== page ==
This current message is entitled, “Not Our Ways: Saved By Grace.”

Ephesians 2:1-10
And you were dead in your trespasses and sins, in which you formerly walked according to the course of this world, according to the prince of the power of the air, of the spirit that is now working in the sons of disobedience. Among them we too all formerly lived in the lusts of our flesh, indulging the desires of the flesh and of the mind, and were by nature children of wrath, even as the rest. But God, being rich in mercy, because of His great love with which He loved us, even when we were dead in our transgressions, made us alive together with Christ (by grace you have been saved), and raised us up with Him, and seated us with Him in the heavenly places in Christ Jesus, so that in the ages to come He might show the surpassing riches of His grace in kindness toward us in Christ Jesus. For by grace you have been saved through faith; and that not of yourselves, it is the gift of God; not as a result of works, so that no one may boast. For we are His workmanship, created in Christ Jesus for good works, which God prepared beforehand so that we would walk in them.

This is a great passage that puts forth the depths of our sin and demonstrates the greatness of God’s grace. The contrast between the two are intentional. On the one hand we see our state as sinners as dark as can be. When Paul paints the picture of our souls for what it really is there is no hope seen for us. We are described as helpless as can be. On the other hand we see God’s grace and mercy abound in all its glory. Under no obligation in any way God dispenses the riches of his mercy and grace and love and kindness to us in Christ Jesus. God is then shown to be lovely and worthy to be adored.

When jewelers show forth their diamonds and rings and watches they always put them on a black background and shine bright lights upon them. This is done so the attention will be brought to the jewelry and not to the background. They want the jewelry to shine and sparkle in every way possible. They want their potential customers to be so enamored at the beauty of their jewelry that they feel almost compelled to purchase it. In the same way that’s what this text does for us in Ephesians 2:1-10. We are the black background. There is nothing in us that is good whatsoever to be looked at. God’s grace is the jewel. It shines forth in all of its brilliancy.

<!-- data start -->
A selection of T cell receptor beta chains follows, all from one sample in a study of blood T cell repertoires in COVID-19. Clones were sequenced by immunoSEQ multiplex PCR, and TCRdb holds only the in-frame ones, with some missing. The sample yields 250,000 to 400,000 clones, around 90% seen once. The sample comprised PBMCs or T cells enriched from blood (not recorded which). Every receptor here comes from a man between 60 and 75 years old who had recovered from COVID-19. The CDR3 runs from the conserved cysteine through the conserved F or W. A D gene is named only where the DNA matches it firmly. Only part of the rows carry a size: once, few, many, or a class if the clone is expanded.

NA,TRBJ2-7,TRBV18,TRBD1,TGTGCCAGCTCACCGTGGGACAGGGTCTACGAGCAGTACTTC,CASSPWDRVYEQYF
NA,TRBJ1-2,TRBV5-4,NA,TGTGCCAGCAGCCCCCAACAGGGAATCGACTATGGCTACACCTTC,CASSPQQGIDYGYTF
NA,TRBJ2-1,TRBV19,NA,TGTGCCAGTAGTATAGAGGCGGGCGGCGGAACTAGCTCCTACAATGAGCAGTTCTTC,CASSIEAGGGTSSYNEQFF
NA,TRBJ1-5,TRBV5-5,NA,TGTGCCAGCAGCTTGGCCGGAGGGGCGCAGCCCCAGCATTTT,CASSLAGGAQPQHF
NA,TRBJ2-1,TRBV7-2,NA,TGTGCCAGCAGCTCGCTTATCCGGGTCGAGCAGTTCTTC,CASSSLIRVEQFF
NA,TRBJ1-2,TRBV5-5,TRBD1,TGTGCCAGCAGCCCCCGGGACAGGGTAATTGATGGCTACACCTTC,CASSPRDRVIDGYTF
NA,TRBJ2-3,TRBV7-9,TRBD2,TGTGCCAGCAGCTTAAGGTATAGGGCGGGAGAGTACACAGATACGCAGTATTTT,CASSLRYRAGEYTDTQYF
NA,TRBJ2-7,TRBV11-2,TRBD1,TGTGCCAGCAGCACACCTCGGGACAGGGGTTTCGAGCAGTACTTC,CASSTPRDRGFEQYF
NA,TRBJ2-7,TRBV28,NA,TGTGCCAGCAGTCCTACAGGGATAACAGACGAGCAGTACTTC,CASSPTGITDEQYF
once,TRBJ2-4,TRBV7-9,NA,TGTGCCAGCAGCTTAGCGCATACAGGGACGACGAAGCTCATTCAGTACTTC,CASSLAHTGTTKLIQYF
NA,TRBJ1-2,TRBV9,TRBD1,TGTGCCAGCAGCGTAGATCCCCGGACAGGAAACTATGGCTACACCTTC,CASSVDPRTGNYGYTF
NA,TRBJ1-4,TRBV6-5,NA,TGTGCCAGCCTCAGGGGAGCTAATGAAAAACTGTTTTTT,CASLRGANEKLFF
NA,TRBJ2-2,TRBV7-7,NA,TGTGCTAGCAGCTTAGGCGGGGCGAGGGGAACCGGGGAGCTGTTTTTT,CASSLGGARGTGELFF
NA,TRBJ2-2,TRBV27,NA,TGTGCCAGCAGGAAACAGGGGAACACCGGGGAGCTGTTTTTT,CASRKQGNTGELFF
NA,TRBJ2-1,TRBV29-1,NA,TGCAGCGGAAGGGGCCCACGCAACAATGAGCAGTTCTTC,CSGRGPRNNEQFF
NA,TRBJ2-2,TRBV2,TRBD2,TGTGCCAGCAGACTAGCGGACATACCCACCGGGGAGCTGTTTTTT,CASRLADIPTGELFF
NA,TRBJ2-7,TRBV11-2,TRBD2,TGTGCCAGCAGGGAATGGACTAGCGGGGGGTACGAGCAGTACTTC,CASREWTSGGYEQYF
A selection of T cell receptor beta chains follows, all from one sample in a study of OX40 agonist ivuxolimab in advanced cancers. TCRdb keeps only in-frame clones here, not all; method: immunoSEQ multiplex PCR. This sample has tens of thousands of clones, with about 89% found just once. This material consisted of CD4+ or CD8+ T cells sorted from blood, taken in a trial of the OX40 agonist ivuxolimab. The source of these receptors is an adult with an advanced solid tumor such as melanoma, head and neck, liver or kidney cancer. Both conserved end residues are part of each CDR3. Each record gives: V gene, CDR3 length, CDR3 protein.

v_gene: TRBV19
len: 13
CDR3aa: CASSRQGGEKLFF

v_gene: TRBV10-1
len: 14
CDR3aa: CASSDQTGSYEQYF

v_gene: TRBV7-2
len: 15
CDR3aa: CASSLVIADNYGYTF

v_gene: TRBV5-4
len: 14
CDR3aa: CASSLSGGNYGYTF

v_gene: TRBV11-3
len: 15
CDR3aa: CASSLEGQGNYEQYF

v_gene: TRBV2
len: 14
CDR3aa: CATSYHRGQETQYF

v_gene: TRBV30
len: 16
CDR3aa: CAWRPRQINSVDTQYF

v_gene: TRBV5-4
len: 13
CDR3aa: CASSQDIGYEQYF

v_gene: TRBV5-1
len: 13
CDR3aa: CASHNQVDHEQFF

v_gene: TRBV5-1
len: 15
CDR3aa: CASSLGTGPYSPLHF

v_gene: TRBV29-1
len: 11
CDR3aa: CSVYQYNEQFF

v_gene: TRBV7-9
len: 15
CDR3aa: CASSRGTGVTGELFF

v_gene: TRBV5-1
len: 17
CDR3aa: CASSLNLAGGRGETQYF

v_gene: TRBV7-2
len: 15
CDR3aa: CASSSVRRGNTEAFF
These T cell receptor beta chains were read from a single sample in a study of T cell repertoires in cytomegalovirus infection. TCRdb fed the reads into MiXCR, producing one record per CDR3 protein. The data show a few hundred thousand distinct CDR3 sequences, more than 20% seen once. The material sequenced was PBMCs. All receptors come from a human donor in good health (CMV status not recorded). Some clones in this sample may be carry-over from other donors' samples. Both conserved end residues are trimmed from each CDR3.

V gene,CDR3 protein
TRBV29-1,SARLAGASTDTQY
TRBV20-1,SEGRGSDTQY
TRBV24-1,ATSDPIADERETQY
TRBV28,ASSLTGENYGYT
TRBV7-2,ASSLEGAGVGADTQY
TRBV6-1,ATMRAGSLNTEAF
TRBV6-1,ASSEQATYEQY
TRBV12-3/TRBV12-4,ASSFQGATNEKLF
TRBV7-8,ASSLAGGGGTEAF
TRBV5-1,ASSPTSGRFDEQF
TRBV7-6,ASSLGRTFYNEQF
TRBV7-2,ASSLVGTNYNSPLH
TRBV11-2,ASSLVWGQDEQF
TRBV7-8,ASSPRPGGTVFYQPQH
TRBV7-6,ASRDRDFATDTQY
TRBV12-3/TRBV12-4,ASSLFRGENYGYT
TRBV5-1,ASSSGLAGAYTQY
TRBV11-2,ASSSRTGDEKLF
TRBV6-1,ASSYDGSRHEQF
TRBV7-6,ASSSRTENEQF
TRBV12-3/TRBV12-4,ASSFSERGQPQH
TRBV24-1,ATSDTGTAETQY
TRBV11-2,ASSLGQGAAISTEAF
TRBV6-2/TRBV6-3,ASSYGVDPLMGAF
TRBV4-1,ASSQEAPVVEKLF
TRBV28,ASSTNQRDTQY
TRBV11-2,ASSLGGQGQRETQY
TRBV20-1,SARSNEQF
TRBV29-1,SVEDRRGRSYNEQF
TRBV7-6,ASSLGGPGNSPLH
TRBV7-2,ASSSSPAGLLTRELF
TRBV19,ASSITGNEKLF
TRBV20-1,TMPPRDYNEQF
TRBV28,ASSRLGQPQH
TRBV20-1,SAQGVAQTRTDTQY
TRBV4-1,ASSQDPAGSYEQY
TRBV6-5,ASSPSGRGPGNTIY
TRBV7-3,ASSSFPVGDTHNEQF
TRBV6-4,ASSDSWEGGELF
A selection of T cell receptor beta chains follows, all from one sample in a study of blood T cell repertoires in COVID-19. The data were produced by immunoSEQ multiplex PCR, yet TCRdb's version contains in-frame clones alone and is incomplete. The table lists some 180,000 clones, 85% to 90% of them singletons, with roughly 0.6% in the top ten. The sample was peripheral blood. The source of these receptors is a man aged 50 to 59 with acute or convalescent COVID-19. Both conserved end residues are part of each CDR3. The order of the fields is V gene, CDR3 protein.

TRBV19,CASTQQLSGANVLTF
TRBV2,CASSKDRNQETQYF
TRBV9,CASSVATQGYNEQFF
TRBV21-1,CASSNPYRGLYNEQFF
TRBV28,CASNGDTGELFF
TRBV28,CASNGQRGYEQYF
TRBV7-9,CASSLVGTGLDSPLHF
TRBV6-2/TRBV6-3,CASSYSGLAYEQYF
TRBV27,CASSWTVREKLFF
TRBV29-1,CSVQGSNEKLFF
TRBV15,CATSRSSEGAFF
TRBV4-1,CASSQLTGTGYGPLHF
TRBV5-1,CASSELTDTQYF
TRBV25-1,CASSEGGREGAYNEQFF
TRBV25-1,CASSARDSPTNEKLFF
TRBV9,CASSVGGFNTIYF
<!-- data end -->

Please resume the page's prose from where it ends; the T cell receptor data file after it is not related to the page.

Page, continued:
The aim of this message is to reveal the grace of God to you so that you go forth at the end of this message marveling at His amazing grace singing, ...

Amazing Grace, how sweet the sound, That saved a wretch like me!
I once was lost, but now I’m found,
Was blind, but now, I see.
(by John Newton)

I want you to walk away from your completed reading singing, ...

And can it be that I should gain,
An interest in the Saviors blood,
Died He for me, who cause His pain?
For me, who Him to death pursued?
Amazing love! How can it be?
That Though, my God, shouldst die for me?
(by Charles Wesley)

I want you to come away from reading this message singing, ...

Wonderful grace of Jesus,
Greater than all my sin.
How shall my tongue describe it?
Where shall its praise begin?
Taking away my burden,
Setting my spirit free;
For the wonderful grace of Jesus reaches me.
(by Haldor lillenas)

I want you to respond to this message by singing, ...

Sin and despair, like the sea waved cold,
Threaten the soul with infinite loss;
Grace that is greater, yes, grace untold,
Points to the refuge, the mighty cross.
(by Julia Johnston)